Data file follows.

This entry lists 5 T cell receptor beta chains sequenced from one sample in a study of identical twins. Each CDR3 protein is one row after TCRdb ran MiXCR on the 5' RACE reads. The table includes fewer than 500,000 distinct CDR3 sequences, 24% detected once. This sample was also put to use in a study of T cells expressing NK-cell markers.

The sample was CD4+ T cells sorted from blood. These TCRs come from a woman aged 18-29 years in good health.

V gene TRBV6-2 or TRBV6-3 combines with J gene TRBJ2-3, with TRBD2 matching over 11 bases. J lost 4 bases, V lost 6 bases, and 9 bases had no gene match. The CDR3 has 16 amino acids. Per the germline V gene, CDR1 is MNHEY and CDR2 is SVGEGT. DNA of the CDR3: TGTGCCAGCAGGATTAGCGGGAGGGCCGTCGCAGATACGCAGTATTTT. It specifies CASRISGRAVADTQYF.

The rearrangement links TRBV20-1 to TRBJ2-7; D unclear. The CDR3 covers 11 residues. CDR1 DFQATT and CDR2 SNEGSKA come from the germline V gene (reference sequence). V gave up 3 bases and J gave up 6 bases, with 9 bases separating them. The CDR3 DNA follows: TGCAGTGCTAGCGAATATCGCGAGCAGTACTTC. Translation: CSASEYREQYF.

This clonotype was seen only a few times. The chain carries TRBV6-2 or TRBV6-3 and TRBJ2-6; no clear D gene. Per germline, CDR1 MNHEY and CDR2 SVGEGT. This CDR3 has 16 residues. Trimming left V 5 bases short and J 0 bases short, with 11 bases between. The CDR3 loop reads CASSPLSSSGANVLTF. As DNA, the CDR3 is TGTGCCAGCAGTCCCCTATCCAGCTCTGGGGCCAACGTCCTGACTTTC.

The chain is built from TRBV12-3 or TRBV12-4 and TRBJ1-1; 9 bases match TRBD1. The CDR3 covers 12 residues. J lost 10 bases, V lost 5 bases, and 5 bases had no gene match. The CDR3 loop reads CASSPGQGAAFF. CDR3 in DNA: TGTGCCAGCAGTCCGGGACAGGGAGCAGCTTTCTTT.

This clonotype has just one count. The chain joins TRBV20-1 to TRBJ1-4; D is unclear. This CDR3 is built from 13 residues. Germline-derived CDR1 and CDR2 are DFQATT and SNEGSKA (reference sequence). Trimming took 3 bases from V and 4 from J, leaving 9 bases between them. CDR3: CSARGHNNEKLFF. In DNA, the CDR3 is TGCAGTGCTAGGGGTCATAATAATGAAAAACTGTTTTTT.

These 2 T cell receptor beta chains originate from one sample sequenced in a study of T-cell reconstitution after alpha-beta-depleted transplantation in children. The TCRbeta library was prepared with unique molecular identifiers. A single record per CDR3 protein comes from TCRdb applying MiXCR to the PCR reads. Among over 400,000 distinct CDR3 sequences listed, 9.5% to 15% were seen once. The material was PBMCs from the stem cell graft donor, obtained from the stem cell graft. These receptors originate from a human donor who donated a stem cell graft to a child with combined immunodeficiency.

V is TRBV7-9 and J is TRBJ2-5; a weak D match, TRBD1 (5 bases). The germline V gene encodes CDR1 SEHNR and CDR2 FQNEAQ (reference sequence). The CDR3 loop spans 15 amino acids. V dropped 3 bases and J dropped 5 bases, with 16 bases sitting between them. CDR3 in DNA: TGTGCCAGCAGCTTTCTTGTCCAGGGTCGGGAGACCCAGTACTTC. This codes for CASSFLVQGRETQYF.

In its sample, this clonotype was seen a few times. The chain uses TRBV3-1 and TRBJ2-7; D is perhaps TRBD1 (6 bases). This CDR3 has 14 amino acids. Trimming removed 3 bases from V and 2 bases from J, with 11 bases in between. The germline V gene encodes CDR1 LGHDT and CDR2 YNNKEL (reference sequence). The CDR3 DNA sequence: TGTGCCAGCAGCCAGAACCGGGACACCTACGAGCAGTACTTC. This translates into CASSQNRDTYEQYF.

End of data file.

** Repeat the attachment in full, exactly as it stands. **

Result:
This entry lists 5 T cell receptor beta chains sequenced from one sample in a study of identical twins. Each CDR3 protein is one row after TCRdb ran MiXCR on the 5' RACE reads. The table includes fewer than 500,000 distinct CDR3 sequences, 24% detected once. This sample was also put to use in a study of T cells expressing NK-cell markers.

The sample was CD4+ T cells sorted from blood. These TCRs come from a woman aged 18-29 years in good health.

V gene TRBV6-2 or TRBV6-3 combines with J gene TRBJ2-3, with TRBD2 matching over 11 bases. J lost 4 bases, V lost 6 bases, and 9 bases had no gene match. The CDR3 has 16 amino acids. Per the germline V gene, CDR1 is MNHEY and CDR2 is SVGEGT. DNA of the CDR3: TGTGCCAGCAGGATTAGCGGGAGGGCCGTCGCAGATACGCAGTATTTT. It specifies CASRISGRAVADTQYF.

The rearrangement links TRBV20-1 to TRBJ2-7; D unclear. The CDR3 covers 11 residues. CDR1 DFQATT and CDR2 SNEGSKA come from the germline V gene (reference sequence). V gave up 3 bases and J gave up 6 bases, with 9 bases separating them. The CDR3 DNA follows: TGCAGTGCTAGCGAATATCGCGAGCAGTACTTC. Translation: CSASEYREQYF.

This clonotype was seen only a few times. The chain carries TRBV6-2 or TRBV6-3 and TRBJ2-6; no clear D gene. Per germline, CDR1 MNHEY and CDR2 SVGEGT. This CDR3 has 16 residues. Trimming left V 5 bases short and J 0 bases short, with 11 bases between. The CDR3 loop reads CASSPLSSSGANVLTF. As DNA, the CDR3 is TGTGCCAGCAGTCCCCTATCCAGCTCTGGGGCCAACGTCCTGACTTTC.

The chain is built from TRBV12-3 or TRBV12-4 and TRBJ1-1; 9 bases match TRBD1. The CDR3 covers 12 residues. J lost 10 bases, V lost 5 bases, and 5 bases had no gene match. The CDR3 loop reads CASSPGQGAAFF. CDR3 in DNA: TGTGCCAGCAGTCCGGGACAGGGAGCAGCTTTCTTT.

This clonotype has just one count. The chain joins TRBV20-1 to TRBJ1-4; D is unclear. This CDR3 is built from 13 residues. Germline-derived CDR1 and CDR2 are DFQATT and SNEGSKA (reference sequence). Trimming took 3 bases from V and 4 from J, leaving 9 bases between them. CDR3: CSARGHNNEKLFF. In DNA, the CDR3 is TGCAGTGCTAGGGGTCATAATAATGAAAAACTGTTTTTT.

These 2 T cell receptor beta chains originate from one sample sequenced in a study of T-cell reconstitution after alpha-beta-depleted transplantation in children. The TCRbeta library was prepared with unique molecular identifiers. A single record per CDR3 protein comes from TCRdb applying MiXCR to the PCR reads. Among over 400,000 distinct CDR3 sequences listed, 9.5% to 15% were seen once. The material was PBMCs from the stem cell graft donor, obtained from the stem cell graft. These receptors originate from a human donor who donated a stem cell graft to a child with combined immunodeficiency.

V is TRBV7-9 and J is TRBJ2-5; a weak D match, TRBD1 (5 bases). The germline V gene encodes CDR1 SEHNR and CDR2 FQNEAQ (reference sequence). The CDR3 loop spans 15 amino acids. V dropped 3 bases and J dropped 5 bases, with 16 bases sitting between them. CDR3 in DNA: TGTGCCAGCAGCTTTCTTGTCCAGGGTCGGGAGACCCAGTACTTC. This codes for CASSFLVQGRETQYF.

In its sample, this clonotype was seen a few times. The chain uses TRBV3-1 and TRBJ2-7; D is perhaps TRBD1 (6 bases). This CDR3 has 14 amino acids. Trimming removed 3 bases from V and 2 bases from J, with 11 bases in between. The germline V gene encodes CDR1 LGHDT and CDR2 YNNKEL (reference sequence). The CDR3 DNA sequence: TGTGCCAGCAGCCAGAACCGGGACACCTACGAGCAGTACTTC. This translates into CASSQNRDTYEQYF.